↑   Joke Dufourmont, Lead Jobs & Skills Programme, Circle Economy

So many of the challenges that cities must address to reduce risks and make urban life better of inhabitants requires “transverse action” that cuts accross organistions & budgets.

In order to implemlent smart programs huge efforts to collaborate and communicate are needed. For this true leadership that combines vision with pragmatism is essential.

     by Joke Dufourmont

Circular cities: transforming rhetoric into reality

Across the world, 740 jurisdictions spanning 16 countries have now declared a climate emergency. It’s a huge statement of intent but we have yet to see the introduction of robust policies to make the rhetoric a reality.

An essential next step for city leaders and urban policy makers will be creating a circular economy to underpin those declarations and encourage us to live within our means.

As well as countering the depletion of natural resources, climate change and environmental degradation, a circular economy can bring jobs, investment and social capital, making cities more competitive and, crucially, more resilient.

At Circle Economy, a Dutch social enterprise advocating the circular economy, we launched a new report, The Role of Municipal Policy in the Circular Economy, based on a study of more than 40 European cities.

We identified three common practices adopted by municipalities across Europe that not only encourage and support circular economy practices, but also result in tangible socio-economic benefits for the city and its people.

Collaboration is key

The cities that have been most successful in developing a circular economy developed shared societal and environmental objectives, providing strategic direction to all stakeholders in the city and encouraging long-term thinking and collaboration over short-term budgeting.

The city of Malmö in Sweden invited over 100 companies to inform the development of a fossil-free 2030 roadmap. By engaging contractors, banks, suppliers and construction companies, Malmö was able to synchronise thinking around circularity and resource efficiency in the construction sector. Stone wool insulation company Rockwool testifies how this has made it significantly easier for the stakeholders in the local construction chain to find project partners that share the long-term thinking that is required to transition to circularity.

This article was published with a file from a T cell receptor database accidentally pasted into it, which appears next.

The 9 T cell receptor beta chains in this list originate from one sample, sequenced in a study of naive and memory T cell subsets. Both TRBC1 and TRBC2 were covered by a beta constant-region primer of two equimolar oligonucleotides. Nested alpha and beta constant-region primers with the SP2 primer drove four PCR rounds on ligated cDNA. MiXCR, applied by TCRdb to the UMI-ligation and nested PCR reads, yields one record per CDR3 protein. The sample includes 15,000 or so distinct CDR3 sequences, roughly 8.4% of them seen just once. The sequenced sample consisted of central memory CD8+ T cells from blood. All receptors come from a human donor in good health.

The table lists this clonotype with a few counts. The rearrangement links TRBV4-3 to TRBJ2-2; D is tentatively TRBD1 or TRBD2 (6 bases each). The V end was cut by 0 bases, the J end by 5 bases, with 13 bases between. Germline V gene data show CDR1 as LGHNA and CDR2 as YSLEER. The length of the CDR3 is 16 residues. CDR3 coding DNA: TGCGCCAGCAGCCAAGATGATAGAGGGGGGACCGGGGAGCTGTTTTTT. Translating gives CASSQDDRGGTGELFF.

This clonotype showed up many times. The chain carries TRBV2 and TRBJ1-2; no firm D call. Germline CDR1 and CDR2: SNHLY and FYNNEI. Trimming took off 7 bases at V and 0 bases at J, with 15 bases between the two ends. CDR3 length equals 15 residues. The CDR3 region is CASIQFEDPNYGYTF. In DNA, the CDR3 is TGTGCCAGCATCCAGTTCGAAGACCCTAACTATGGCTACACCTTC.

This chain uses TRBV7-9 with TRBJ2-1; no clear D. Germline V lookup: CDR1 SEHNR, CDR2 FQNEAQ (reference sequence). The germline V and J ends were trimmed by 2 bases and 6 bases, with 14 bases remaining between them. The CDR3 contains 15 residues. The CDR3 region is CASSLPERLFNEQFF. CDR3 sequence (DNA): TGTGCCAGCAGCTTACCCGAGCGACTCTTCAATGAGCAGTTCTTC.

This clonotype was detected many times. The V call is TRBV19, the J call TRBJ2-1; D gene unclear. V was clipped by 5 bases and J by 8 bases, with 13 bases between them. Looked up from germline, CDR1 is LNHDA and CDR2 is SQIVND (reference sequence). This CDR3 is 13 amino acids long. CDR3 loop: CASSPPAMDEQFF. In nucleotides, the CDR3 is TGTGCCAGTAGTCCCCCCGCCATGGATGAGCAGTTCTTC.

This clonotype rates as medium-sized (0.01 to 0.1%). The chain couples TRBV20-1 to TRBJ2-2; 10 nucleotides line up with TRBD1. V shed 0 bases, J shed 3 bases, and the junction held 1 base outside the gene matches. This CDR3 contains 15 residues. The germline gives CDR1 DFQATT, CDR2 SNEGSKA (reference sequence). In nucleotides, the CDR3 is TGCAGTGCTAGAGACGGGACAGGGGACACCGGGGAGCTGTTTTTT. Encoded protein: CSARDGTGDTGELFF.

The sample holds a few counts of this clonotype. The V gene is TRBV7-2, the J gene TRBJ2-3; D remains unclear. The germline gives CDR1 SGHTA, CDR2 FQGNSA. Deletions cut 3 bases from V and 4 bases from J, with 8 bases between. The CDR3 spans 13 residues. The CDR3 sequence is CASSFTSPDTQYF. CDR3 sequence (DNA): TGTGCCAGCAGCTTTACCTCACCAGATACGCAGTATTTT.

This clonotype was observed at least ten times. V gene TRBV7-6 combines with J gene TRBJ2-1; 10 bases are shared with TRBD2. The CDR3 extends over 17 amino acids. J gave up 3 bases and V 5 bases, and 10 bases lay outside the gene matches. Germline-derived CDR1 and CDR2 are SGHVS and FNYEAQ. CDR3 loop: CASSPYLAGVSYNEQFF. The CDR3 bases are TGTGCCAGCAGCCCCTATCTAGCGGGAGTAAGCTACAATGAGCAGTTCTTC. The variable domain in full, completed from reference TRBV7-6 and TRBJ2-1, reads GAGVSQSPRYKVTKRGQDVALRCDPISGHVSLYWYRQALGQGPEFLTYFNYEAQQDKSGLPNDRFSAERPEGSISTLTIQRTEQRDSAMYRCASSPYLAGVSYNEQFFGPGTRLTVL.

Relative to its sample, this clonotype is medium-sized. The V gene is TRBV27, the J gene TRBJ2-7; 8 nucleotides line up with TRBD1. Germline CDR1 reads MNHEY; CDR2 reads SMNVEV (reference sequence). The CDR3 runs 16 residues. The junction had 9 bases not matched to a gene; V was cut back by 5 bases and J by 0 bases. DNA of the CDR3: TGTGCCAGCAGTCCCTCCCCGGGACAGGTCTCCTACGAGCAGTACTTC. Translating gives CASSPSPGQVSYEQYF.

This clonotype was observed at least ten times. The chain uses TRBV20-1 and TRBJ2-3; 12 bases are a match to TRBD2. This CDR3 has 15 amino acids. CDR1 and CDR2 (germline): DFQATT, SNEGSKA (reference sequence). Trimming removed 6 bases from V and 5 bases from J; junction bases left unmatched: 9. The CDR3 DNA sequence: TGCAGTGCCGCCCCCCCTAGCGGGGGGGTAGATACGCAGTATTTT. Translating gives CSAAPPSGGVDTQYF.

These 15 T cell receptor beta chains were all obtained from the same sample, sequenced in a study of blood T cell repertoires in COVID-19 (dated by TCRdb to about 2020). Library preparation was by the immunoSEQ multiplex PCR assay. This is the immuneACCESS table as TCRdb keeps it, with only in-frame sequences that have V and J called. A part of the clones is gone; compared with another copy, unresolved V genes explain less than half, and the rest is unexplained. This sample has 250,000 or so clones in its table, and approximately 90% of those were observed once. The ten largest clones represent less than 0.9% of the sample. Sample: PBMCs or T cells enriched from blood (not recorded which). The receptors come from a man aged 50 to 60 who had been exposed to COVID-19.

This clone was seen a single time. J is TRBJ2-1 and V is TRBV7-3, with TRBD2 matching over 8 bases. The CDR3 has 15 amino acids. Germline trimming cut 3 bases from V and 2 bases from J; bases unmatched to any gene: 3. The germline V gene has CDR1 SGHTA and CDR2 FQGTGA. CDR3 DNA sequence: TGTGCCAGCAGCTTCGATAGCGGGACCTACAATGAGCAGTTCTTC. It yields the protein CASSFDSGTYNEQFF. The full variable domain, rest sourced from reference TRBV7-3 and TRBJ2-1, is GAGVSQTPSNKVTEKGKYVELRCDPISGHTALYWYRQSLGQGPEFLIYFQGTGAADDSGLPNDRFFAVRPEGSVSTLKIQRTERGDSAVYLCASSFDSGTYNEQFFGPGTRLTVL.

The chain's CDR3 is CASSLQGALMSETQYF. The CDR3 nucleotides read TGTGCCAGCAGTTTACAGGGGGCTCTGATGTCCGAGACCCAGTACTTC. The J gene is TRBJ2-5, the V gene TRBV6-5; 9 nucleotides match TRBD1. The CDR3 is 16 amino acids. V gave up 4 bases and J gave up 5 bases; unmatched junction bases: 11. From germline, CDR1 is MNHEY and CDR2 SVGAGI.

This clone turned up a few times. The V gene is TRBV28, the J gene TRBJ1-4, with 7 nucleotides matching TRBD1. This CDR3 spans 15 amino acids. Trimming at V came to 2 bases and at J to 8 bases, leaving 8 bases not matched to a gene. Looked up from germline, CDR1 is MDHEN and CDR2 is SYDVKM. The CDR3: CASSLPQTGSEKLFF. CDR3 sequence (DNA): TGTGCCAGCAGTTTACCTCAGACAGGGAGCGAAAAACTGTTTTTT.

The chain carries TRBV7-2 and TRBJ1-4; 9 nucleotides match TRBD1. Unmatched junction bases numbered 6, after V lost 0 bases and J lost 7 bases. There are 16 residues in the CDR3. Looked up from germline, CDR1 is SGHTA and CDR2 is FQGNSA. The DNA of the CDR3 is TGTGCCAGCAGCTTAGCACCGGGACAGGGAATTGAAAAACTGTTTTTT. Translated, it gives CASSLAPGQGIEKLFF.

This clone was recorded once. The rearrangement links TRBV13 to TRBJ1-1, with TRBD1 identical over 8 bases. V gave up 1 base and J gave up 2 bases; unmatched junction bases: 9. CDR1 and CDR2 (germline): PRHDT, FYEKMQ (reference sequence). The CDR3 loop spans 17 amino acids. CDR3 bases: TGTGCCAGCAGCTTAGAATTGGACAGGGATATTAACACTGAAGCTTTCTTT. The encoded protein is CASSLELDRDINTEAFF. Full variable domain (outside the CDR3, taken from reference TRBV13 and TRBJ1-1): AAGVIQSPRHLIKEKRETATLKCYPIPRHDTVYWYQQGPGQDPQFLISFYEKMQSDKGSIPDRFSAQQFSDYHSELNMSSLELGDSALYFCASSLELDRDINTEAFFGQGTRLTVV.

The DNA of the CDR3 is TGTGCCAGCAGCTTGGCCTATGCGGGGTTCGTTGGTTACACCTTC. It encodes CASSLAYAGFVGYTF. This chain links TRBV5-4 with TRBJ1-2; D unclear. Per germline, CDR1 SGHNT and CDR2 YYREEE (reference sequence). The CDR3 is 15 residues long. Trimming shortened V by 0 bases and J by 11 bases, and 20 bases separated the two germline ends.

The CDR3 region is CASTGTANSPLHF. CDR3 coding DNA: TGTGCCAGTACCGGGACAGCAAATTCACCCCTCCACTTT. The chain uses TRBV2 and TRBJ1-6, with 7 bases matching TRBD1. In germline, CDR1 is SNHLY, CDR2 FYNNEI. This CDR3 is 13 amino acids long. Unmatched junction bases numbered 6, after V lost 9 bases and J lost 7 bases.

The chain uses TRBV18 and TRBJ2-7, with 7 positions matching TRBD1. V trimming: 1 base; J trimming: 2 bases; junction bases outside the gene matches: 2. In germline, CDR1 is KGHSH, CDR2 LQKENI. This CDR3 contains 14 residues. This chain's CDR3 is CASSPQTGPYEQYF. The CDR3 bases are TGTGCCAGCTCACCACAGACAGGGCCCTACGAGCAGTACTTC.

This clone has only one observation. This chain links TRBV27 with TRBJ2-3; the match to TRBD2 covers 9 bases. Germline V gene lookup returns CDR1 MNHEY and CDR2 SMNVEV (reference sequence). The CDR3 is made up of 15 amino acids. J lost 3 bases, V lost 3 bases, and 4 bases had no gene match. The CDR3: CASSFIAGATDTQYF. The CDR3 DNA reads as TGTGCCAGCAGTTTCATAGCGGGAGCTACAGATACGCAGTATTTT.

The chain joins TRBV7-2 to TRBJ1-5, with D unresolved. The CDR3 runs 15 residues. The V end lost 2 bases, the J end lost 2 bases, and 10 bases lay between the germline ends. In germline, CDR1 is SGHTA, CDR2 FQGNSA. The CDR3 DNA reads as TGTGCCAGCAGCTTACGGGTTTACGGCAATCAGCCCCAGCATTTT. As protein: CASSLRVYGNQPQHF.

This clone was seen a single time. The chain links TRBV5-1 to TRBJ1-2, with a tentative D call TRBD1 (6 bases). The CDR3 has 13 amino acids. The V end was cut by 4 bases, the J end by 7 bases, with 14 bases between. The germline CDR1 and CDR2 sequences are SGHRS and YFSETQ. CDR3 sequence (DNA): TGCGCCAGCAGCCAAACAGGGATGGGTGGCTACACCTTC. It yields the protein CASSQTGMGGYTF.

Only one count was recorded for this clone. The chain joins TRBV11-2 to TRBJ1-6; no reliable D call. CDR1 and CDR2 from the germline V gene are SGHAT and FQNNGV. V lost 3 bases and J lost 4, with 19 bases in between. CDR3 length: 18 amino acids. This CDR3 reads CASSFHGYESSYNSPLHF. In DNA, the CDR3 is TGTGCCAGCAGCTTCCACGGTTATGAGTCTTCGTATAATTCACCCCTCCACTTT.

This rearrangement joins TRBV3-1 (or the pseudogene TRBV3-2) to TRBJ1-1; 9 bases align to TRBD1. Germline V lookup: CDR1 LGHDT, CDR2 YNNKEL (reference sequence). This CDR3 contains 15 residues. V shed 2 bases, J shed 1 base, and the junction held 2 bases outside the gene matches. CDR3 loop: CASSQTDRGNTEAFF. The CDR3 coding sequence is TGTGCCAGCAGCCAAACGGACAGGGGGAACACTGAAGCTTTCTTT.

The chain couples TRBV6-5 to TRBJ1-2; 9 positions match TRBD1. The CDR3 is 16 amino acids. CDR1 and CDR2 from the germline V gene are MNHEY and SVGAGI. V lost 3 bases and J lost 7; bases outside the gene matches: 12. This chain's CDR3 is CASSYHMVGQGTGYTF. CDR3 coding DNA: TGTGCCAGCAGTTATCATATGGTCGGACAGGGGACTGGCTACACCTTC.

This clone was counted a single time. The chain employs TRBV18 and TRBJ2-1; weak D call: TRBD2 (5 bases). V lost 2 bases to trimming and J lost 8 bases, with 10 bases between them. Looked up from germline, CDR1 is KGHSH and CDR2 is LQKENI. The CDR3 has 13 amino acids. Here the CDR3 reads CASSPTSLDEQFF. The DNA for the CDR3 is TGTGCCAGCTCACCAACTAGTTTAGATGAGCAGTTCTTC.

Leverage economic support

Financial injections and public procurement are vital to help circular initiatives establish a business, service immature markets and take office in a city.

The city of Amsterdam has provided financial assistance to businesses in the circular economy through loans and subsidies. One of those loans, combined with a reduced rent, has allowed Door architecten to establish an office in the city. Thanks to this support, their offices are not only centrally located, but also a prime example of circular construction as they are made from recycled, reusable and bio-based materials. The continued attention to circular criteria in tenders from municipalities across the Netherlands has allowed the architecture practice to expand their portfolio of projects and further pursue circularity in their work.

Employ soft policy instruments

Building strong networks and sharing information across a city can raise the knowledge levels of local stakeholders by boosting human and social capital.

The London Waste and Recycling Board supports SMEs that want to make their processes more circular through their Advance London Business Support Programme. ToastAle, a brewery which transforms surplus bread into beer, benefited from an analysis of their production process and gained valuable access to a business network, helping them to raise the profile of their product and mission.

“In London we know that cities can be a powerful force for change–particularly global capital cities like ours. We refer to them as the ‘engine room’ of the circular economy.

With the right policy and investment conditions in place, cities can attract innovators and entrepreneurs who create the business models, products and services needed to accelerate our transition; and our own analysis shows that circular economy in the capital will create new jobs, both in the short and long term.

In the face of a climate crisis which will affect all of us, we have to be using all the levers at our disposal to make this happen, right now–and we know that cities are more agile, and can move more swiftly, than national governments or international bodies to make circular economy a reality.”

– Wayne Hubbard, Chief Executive Officer of the London Waste and Recycling Board

Governments can use the circular economy to ensure the inclusive and sustainable development of their cities, but they must put the right practices in place as a matter of urgency to help us avoid the worst impacts of the climate emergency they have declared.

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